Your marketing mix: Where does content marketing fit in?


where content marketing fits into the marketing mix for my companyMany people and companies are turning more attention to content marketing. This growing field brings an interesting discussion to the table about where it should fit within your organization. Is it a channel like SEO, a tactic within a channel, part of a social media program, or a strategy to support your overall marketing goal? MarketingLand columnist Rachel Lindteigen weighs in on the matter:

It’s not a standalone tactic

Content marketing shouldn’t be part of another practice or channel, such as SEO, social media, or paid ads.

“To me, content marketing should actually live above the channels and bring unity and cohesion to all messaging,” writes Lindteigen.

Done correctly, content marketing is more important than any single channel. It tells your brand story to your target audience, who is interested in your company. It’s also telling that story in a useful manner for your target audience using both online and offline marketing channels. Your customer should be able to understand your cohesive brand story, regardless of what channel they are using to view it.

Think about planning a birthday party

You typically choose a theme for your birthday parties. Once the theme is chosen, you can start the search to find the right invitations, decorations, food, goodie bags, and games that fit the theme. Your theme is your overall content strategy. Tying your party decor in with your theme makes your celebration not only fun, but sensible and well-thought-out. Your party-goers will enjoy it more.

That’s why you choose the cake that matches your child’s favorite cartoon character and the colors associated with its branding. Content marketing is making sure everything involved aligns with the overall theme, right down to the sprinkles and frosting colors.

A complete, cohesive story

Say you run a cosmetic surgery and medical spa, and your overall goal is to sell more skincare products for the next three months — then your content marketing strategy and tactics should focus on this season’s skincare products. So, creating a newsletter for your brand that mentions skin rejuvenation procedures and treatments — not skincare products and tips for use — doesn’t make a lot of sense.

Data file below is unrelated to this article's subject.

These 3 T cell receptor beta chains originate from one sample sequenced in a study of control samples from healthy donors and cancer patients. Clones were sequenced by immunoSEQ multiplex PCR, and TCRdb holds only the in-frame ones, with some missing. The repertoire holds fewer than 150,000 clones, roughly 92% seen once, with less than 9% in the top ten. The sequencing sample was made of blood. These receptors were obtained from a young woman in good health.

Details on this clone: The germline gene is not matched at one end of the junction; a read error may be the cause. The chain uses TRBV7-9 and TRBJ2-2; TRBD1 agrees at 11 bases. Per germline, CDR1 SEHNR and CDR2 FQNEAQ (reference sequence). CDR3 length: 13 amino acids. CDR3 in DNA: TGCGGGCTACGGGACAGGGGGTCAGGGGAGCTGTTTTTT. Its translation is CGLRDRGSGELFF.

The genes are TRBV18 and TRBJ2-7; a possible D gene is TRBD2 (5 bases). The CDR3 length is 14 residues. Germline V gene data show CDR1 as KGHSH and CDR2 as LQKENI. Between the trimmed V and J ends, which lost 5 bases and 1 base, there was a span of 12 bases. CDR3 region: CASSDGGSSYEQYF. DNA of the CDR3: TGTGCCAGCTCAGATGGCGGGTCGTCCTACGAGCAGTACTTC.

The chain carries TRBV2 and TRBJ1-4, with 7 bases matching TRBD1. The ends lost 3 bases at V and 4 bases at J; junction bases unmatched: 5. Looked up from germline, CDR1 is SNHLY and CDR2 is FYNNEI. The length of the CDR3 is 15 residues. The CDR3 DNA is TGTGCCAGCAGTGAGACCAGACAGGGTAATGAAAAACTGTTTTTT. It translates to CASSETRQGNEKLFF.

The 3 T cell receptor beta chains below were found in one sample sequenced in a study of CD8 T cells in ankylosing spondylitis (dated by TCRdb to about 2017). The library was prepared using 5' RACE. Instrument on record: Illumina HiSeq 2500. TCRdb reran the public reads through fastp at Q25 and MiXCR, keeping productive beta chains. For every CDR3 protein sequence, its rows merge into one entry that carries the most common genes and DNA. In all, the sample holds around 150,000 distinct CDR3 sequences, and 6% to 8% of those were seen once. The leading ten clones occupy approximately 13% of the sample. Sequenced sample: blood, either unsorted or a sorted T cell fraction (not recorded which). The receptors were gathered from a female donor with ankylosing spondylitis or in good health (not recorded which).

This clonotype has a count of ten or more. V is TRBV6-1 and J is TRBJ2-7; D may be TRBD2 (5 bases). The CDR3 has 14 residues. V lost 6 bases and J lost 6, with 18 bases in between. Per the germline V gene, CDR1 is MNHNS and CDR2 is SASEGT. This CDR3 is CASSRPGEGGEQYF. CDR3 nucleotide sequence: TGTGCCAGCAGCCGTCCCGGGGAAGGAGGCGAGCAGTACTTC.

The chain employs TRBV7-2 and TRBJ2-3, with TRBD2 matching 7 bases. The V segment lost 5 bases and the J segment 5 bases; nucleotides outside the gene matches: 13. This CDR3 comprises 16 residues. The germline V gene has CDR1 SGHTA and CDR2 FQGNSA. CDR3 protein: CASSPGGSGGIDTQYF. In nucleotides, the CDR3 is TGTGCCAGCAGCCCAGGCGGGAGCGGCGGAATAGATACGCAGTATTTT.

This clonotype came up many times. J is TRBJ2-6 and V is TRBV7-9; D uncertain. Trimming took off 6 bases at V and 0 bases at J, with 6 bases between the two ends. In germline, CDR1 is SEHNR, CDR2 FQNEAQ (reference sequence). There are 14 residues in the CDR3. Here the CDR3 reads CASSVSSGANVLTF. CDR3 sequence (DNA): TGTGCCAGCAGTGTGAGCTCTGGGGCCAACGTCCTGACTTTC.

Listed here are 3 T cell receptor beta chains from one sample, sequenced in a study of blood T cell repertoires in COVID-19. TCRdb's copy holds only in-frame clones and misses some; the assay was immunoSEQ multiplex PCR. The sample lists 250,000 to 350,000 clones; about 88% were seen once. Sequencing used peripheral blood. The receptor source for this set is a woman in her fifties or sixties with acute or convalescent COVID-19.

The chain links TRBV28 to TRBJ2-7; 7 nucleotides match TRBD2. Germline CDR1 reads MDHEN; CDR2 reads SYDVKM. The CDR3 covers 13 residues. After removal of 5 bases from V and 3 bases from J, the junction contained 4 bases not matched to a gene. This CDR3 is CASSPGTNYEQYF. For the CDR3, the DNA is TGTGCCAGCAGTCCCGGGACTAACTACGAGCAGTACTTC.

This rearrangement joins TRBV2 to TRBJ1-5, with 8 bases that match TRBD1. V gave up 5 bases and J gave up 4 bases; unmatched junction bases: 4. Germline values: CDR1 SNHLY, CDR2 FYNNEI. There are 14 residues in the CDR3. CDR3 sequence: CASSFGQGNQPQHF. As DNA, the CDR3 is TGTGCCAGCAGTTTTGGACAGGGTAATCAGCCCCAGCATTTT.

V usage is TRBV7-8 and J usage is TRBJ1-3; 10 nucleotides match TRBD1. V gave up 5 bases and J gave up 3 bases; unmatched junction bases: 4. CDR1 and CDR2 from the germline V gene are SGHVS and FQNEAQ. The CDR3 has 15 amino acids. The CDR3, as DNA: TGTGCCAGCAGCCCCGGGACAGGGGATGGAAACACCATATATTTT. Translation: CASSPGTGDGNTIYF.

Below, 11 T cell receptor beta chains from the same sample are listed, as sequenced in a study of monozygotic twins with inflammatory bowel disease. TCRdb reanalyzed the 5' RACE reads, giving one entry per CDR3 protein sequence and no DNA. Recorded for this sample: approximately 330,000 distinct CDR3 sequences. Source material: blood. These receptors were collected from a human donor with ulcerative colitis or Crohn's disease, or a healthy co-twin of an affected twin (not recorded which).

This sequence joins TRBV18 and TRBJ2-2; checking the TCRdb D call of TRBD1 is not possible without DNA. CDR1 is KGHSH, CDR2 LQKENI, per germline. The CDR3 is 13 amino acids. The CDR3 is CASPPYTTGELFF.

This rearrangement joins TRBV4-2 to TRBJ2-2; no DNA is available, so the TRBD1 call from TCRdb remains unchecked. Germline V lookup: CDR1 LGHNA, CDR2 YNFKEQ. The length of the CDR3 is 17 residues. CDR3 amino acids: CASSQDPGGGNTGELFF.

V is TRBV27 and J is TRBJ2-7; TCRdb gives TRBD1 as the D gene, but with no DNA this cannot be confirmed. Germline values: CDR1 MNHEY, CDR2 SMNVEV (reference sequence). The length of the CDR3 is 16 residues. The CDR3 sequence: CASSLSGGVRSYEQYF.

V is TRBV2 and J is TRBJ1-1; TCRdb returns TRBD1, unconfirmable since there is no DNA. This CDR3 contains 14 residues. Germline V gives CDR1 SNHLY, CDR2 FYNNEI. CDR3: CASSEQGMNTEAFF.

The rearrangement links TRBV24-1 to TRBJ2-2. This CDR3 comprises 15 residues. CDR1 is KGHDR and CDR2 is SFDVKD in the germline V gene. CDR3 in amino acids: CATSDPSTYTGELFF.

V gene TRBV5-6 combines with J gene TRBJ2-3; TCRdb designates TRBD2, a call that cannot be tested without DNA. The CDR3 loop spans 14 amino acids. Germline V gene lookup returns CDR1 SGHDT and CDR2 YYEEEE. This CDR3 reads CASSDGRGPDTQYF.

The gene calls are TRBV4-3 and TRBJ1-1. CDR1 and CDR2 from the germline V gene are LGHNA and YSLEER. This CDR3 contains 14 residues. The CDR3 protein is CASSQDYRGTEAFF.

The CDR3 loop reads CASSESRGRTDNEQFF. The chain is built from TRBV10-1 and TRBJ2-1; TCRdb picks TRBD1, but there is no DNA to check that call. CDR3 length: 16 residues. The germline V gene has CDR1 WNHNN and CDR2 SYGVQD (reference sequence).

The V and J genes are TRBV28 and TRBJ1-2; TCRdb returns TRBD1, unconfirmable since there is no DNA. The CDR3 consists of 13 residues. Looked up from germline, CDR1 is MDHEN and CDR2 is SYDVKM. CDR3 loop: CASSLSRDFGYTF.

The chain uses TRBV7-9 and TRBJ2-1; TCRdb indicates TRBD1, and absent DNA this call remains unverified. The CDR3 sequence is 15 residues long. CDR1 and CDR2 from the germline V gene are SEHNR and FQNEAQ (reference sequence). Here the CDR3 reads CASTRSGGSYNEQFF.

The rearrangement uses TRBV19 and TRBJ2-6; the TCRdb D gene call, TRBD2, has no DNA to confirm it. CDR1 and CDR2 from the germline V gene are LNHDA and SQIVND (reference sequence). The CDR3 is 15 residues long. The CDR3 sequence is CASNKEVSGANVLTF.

Even your website should focus on the overall strategy at hand. If your website is all about skincare products for the season, but your blog posts are discussing the best times to have breast augmentation or tummy tuck surgery, and your social media posts focus on the benefits of liposuction and body lift procedures, your customers are going to get confused. Your content is too scattered and needs more focus.

Consider your marketing mix as your birthday party and all the pieces of your marketing as decorations to pull it all together. Unify your channels with a common content marketing goal to keep them focused on your theme: skin care products.

Pulling it all together

If your content strategy is executed correctly, it may look something like this: Your website has the updated list of trending, seasonal skin care products for the next three months; your blog has a post on the best products for your skin this season and an in-depth piece about how to apply these products for successful results; your Facebook has sneak peek information on the product specials you’re running for the next three months; and your Pinterest has a board dedicated to the trending products and makeup products to pair with them. Your target audience is now able to view a great presentation of your cohesive story.

Each channel you use offers content that is useful and unique to how the information is displayed for that platform. Your consumers want engaging content they can find on any channel they frequent. That means quick reads, fun pictures, and inspirational images.

“As a brand, it’s important to create content that’s unique to each channel but supports the overall goals and maintains a unified message. Consumers don’t buy something the first time they see the product; they need to see it multiple times in order to convert,” Lindteigen explains.

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